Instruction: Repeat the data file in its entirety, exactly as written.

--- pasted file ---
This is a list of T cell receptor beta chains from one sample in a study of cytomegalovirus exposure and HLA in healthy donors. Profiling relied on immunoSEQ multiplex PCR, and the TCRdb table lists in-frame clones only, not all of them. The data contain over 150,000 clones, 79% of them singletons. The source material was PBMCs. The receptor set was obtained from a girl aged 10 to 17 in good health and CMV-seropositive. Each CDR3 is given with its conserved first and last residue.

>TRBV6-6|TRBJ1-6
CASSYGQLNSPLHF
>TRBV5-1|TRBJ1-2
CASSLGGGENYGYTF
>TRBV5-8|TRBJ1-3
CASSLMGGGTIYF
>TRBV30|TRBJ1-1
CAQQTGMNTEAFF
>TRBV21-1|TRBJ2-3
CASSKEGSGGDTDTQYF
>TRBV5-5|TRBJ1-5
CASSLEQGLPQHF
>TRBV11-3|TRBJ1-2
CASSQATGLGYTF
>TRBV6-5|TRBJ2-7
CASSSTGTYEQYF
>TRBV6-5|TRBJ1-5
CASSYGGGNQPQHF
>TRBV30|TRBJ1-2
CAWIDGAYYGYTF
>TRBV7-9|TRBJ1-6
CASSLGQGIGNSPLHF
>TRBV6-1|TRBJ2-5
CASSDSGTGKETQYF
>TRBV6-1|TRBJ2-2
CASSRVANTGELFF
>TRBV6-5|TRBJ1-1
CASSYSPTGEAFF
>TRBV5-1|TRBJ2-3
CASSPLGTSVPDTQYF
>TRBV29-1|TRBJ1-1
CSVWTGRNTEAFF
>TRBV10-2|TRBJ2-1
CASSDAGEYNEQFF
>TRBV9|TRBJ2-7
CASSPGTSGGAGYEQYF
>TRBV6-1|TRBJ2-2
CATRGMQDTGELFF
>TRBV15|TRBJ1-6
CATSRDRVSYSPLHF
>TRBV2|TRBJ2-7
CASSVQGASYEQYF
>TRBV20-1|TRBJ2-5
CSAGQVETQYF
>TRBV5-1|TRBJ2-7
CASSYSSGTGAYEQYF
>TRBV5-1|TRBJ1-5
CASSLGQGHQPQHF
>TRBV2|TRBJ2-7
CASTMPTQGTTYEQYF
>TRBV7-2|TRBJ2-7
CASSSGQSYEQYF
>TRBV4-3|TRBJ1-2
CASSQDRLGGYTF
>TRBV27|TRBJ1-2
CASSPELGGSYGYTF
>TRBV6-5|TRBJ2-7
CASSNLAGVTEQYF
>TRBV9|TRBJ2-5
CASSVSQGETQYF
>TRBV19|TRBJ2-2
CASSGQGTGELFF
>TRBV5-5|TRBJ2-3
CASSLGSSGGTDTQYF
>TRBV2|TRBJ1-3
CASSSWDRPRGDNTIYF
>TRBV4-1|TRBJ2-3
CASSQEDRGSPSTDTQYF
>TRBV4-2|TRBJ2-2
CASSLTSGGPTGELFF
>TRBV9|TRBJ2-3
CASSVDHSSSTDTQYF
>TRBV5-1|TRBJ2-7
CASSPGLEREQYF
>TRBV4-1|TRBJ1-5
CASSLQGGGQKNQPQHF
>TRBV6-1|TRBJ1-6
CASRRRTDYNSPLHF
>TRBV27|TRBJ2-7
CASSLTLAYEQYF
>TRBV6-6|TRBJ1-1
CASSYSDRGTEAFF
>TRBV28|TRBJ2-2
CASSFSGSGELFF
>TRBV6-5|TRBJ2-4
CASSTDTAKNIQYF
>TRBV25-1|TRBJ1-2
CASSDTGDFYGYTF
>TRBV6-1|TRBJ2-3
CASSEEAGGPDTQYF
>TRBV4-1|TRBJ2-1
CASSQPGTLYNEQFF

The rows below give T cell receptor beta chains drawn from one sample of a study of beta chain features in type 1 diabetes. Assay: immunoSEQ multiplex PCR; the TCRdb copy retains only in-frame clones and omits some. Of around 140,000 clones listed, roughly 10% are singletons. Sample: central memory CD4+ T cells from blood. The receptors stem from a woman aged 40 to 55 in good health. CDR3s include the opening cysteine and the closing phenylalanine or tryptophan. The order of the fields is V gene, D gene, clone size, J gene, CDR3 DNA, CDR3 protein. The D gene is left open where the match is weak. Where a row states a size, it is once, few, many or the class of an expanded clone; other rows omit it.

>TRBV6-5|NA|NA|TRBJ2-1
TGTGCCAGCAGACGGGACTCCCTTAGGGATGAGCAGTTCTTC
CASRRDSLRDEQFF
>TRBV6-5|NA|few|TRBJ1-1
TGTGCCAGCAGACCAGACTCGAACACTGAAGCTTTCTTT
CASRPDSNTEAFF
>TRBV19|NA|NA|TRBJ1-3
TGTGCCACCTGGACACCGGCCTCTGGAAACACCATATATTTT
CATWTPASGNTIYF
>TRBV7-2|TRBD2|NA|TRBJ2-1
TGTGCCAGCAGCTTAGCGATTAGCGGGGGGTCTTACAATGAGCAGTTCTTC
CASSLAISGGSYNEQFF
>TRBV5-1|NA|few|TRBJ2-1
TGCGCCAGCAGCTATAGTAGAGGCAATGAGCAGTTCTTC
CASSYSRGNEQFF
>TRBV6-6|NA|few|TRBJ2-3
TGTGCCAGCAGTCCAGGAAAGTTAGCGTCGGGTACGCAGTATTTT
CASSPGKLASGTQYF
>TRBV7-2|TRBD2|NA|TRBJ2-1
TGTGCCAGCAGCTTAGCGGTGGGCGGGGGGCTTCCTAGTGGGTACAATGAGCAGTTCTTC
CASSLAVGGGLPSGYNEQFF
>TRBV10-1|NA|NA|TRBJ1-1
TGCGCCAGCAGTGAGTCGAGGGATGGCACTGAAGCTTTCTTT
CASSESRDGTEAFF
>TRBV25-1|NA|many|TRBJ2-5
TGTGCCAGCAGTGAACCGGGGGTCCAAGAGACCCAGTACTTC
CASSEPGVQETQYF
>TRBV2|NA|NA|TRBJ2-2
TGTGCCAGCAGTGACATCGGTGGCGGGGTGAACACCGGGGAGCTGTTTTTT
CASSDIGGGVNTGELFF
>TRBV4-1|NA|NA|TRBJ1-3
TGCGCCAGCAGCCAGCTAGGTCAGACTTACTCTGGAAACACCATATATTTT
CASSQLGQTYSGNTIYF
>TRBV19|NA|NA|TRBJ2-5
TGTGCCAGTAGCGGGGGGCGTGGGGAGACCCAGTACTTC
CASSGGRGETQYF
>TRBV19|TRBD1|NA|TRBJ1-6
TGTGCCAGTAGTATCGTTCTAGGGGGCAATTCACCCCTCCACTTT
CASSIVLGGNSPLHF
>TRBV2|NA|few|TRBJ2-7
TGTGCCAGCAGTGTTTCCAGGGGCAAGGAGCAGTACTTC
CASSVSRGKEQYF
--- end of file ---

This is a list of T cell receptor beta chains from one sample in a study of cytomegalovirus exposure and HLA in healthy donors. Profiling relied on immunoSEQ multiplex PCR, and the TCRdb table lists in-frame clones only, not all of them. The data contain over 150,000 clones, 79% of them singletons. The source material was PBMCs. The receptor set was obtained from a girl aged 10 to 17 in good health and CMV-seropositive. Each CDR3 is given with its conserved first and last residue.

>TRBV6-6|TRBJ1-6
CASSYGQLNSPLHF
>TRBV5-1|TRBJ1-2
CASSLGGGENYGYTF
>TRBV5-8|TRBJ1-3
CASSLMGGGTIYF
>TRBV30|TRBJ1-1
CAQQTGMNTEAFF
>TRBV21-1|TRBJ2-3
CASSKEGSGGDTDTQYF
>TRBV5-5|TRBJ1-5
CASSLEQGLPQHF
>TRBV11-3|TRBJ1-2
CASSQATGLGYTF
>TRBV6-5|TRBJ2-7
CASSSTGTYEQYF
>TRBV6-5|TRBJ1-5
CASSYGGGNQPQHF
>TRBV30|TRBJ1-2
CAWIDGAYYGYTF
>TRBV7-9|TRBJ1-6
CASSLGQGIGNSPLHF
>TRBV6-1|TRBJ2-5
CASSDSGTGKETQYF
>TRBV6-1|TRBJ2-2
CASSRVANTGELFF
>TRBV6-5|TRBJ1-1
CASSYSPTGEAFF
>TRBV5-1|TRBJ2-3
CASSPLGTSVPDTQYF
>TRBV29-1|TRBJ1-1
CSVWTGRNTEAFF
>TRBV10-2|TRBJ2-1
CASSDAGEYNEQFF
>TRBV9|TRBJ2-7
CASSPGTSGGAGYEQYF
>TRBV6-1|TRBJ2-2
CATRGMQDTGELFF
>TRBV15|TRBJ1-6
CATSRDRVSYSPLHF
>TRBV2|TRBJ2-7
CASSVQGASYEQYF
>TRBV20-1|TRBJ2-5
CSAGQVETQYF
>TRBV5-1|TRBJ2-7
CASSYSSGTGAYEQYF
>TRBV5-1|TRBJ1-5
CASSLGQGHQPQHF
>TRBV2|TRBJ2-7
CASTMPTQGTTYEQYF
>TRBV7-2|TRBJ2-7
CASSSGQSYEQYF
>TRBV4-3|TRBJ1-2
CASSQDRLGGYTF
>TRBV27|TRBJ1-2
CASSPELGGSYGYTF
>TRBV6-5|TRBJ2-7
CASSNLAGVTEQYF
>TRBV9|TRBJ2-5
CASSVSQGETQYF
>TRBV19|TRBJ2-2
CASSGQGTGELFF
>TRBV5-5|TRBJ2-3
CASSLGSSGGTDTQYF
>TRBV2|TRBJ1-3
CASSSWDRPRGDNTIYF
>TRBV4-1|TRBJ2-3
CASSQEDRGSPSTDTQYF
>TRBV4-2|TRBJ2-2
CASSLTSGGPTGELFF
>TRBV9|TRBJ2-3
CASSVDHSSSTDTQYF
>TRBV5-1|TRBJ2-7
CASSPGLEREQYF
>TRBV4-1|TRBJ1-5
CASSLQGGGQKNQPQHF
>TRBV6-1|TRBJ1-6
CASRRRTDYNSPLHF
>TRBV27|TRBJ2-7
CASSLTLAYEQYF
>TRBV6-6|TRBJ1-1
CASSYSDRGTEAFF
>TRBV28|TRBJ2-2
CASSFSGSGELFF
>TRBV6-5|TRBJ2-4
CASSTDTAKNIQYF
>TRBV25-1|TRBJ1-2
CASSDTGDFYGYTF
>TRBV6-1|TRBJ2-3
CASSEEAGGPDTQYF
>TRBV4-1|TRBJ2-1
CASSQPGTLYNEQFF

The rows below give T cell receptor beta chains drawn from one sample of a study of beta chain features in type 1 diabetes. Assay: immunoSEQ multiplex PCR; the TCRdb copy retains only in-frame clones and omits some. Of around 140,000 clones listed, roughly 10% are singletons. Sample: central memory CD4+ T cells from blood. The receptors stem from a woman aged 40 to 55 in good health. CDR3s include the opening cysteine and the closing phenylalanine or tryptophan. The order of the fields is V gene, D gene, clone size, J gene, CDR3 DNA, CDR3 protein. The D gene is left open where the match is weak. Where a row states a size, it is once, few, many or the class of an expanded clone; other rows omit it.

>TRBV6-5|NA|NA|TRBJ2-1
TGTGCCAGCAGACGGGACTCCCTTAGGGATGAGCAGTTCTTC
CASRRDSLRDEQFF
>TRBV6-5|NA|few|TRBJ1-1
TGTGCCAGCAGACCAGACTCGAACACTGAAGCTTTCTTT
CASRPDSNTEAFF
>TRBV19|NA|NA|TRBJ1-3
TGTGCCACCTGGACACCGGCCTCTGGAAACACCATATATTTT
CATWTPASGNTIYF
>TRBV7-2|TRBD2|NA|TRBJ2-1
TGTGCCAGCAGCTTAGCGATTAGCGGGGGGTCTTACAATGAGCAGTTCTTC
CASSLAISGGSYNEQFF
>TRBV5-1|NA|few|TRBJ2-1
TGCGCCAGCAGCTATAGTAGAGGCAATGAGCAGTTCTTC
CASSYSRGNEQFF
>TRBV6-6|NA|few|TRBJ2-3
TGTGCCAGCAGTCCAGGAAAGTTAGCGTCGGGTACGCAGTATTTT
CASSPGKLASGTQYF
>TRBV7-2|TRBD2|NA|TRBJ2-1
TGTGCCAGCAGCTTAGCGGTGGGCGGGGGGCTTCCTAGTGGGTACAATGAGCAGTTCTTC
CASSLAVGGGLPSGYNEQFF
>TRBV10-1|NA|NA|TRBJ1-1
TGCGCCAGCAGTGAGTCGAGGGATGGCACTGAAGCTTTCTTT
CASSESRDGTEAFF
>TRBV25-1|NA|many|TRBJ2-5
TGTGCCAGCAGTGAACCGGGGGTCCAAGAGACCCAGTACTTC
CASSEPGVQETQYF
>TRBV2|NA|NA|TRBJ2-2
TGTGCCAGCAGTGACATCGGTGGCGGGGTGAACACCGGGGAGCTGTTTTTT
CASSDIGGGVNTGELFF
>TRBV4-1|NA|NA|TRBJ1-3
TGCGCCAGCAGCCAGCTAGGTCAGACTTACTCTGGAAACACCATATATTTT
CASSQLGQTYSGNTIYF
>TRBV19|NA|NA|TRBJ2-5
TGTGCCAGTAGCGGGGGGCGTGGGGAGACCCAGTACTTC
CASSGGRGETQYF
>TRBV19|TRBD1|NA|TRBJ1-6
TGTGCCAGTAGTATCGTTCTAGGGGGCAATTCACCCCTCCACTTT
CASSIVLGGNSPLHF
>TRBV2|NA|few|TRBJ2-7
TGTGCCAGCAGTGTTTCCAGGGGCAAGGAGCAGTACTTC
CASSVSRGKEQYF